Inflation is an increase in average prices that lasts at least a few months. What it really means to consumers is that the value of money goes down and it takes more money to buy goods and services.
Inflation affects all consumers- individuals, businesses, and government. Government spending is a large part of the U.S. economy. Government employs one out of every six workers. The costs of inflation affect everyone.
The Consumer Price Index (CPI) measures the cost of a set of goods and services and compares that to the cost of the same set of goods and services in the previous month or the previous year. The change in prices of this set of goods and services is a model. It lets economists estimate the changes in overall prices paid by all consumers.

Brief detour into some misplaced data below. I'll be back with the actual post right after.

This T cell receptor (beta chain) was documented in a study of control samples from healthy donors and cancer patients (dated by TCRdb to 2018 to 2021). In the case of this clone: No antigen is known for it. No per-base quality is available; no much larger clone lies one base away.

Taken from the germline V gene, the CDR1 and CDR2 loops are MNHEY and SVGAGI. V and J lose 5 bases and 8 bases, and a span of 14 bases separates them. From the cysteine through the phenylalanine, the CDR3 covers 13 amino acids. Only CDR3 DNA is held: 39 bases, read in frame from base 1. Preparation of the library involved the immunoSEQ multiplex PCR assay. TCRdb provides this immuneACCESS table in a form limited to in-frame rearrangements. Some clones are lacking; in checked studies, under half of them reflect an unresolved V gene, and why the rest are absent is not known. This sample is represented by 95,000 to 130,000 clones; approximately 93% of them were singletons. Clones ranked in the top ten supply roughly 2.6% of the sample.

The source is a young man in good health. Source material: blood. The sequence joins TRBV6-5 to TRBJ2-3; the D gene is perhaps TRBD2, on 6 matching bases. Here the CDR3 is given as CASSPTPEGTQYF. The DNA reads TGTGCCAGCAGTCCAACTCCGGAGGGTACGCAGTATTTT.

The seasonally adjusted consumer price index was 194.1 in May 2005. In 1982, the index was equal to 100. This means that the average price for consumer goods increased by 94.1%. Another way to say this is that something that cost one dollar in 1984 cost $1.94 in May 2005.
The core CPI is the cost of the same set of goods and services, but it doesn't include food or energy. The prices of these two kinds of items vary widely from month to month. So economists give more attention to the core CPI. It tends to show trends in prices that are more lasting.